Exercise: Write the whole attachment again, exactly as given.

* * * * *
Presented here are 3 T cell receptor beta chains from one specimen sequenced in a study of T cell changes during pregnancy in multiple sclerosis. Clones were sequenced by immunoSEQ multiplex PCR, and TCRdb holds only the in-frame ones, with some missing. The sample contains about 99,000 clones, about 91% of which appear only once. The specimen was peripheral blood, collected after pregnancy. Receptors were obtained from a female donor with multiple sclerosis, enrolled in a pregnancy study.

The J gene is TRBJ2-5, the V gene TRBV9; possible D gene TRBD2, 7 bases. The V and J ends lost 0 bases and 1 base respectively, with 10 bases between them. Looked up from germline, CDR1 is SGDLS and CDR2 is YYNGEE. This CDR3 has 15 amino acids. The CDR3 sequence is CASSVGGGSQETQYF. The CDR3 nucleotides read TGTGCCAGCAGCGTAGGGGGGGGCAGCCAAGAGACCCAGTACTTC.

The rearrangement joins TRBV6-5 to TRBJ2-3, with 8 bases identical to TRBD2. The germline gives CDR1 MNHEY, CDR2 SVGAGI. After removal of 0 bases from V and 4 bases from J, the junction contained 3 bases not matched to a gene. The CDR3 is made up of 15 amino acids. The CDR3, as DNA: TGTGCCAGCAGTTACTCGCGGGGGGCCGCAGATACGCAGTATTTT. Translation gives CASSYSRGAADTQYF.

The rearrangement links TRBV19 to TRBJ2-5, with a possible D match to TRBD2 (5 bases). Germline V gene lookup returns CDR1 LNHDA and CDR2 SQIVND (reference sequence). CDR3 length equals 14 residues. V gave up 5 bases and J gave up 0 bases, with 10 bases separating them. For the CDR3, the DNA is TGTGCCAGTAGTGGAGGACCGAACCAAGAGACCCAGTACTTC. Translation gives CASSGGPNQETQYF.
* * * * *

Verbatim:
Presented here are 3 T cell receptor beta chains from one specimen sequenced in a study of T cell changes during pregnancy in multiple sclerosis. Clones were sequenced by immunoSEQ multiplex PCR, and TCRdb holds only the in-frame ones, with some missing. The sample contains about 99,000 clones, about 91% of which appear only once. The specimen was peripheral blood, collected after pregnancy. Receptors were obtained from a female donor with multiple sclerosis, enrolled in a pregnancy study.

The J gene is TRBJ2-5, the V gene TRBV9; possible D gene TRBD2, 7 bases. The V and J ends lost 0 bases and 1 base respectively, with 10 bases between them. Looked up from germline, CDR1 is SGDLS and CDR2 is YYNGEE. This CDR3 has 15 amino acids. The CDR3 sequence is CASSVGGGSQETQYF. The CDR3 nucleotides read TGTGCCAGCAGCGTAGGGGGGGGCAGCCAAGAGACCCAGTACTTC.

The rearrangement joins TRBV6-5 to TRBJ2-3, with 8 bases identical to TRBD2. The germline gives CDR1 MNHEY, CDR2 SVGAGI. After removal of 0 bases from V and 4 bases from J, the junction contained 3 bases not matched to a gene. The CDR3 is made up of 15 amino acids. The CDR3, as DNA: TGTGCCAGCAGTTACTCGCGGGGGGCCGCAGATACGCAGTATTTT. Translation gives CASSYSRGAADTQYF.

The rearrangement links TRBV19 to TRBJ2-5, with a possible D match to TRBD2 (5 bases). Germline V gene lookup returns CDR1 LNHDA and CDR2 SQIVND (reference sequence). CDR3 length equals 14 residues. V gave up 5 bases and J gave up 0 bases, with 10 bases separating them. For the CDR3, the DNA is TGTGCCAGTAGTGGAGGACCGAACCAAGAGACCCAGTACTTC. Translation gives CASSGGPNQETQYF.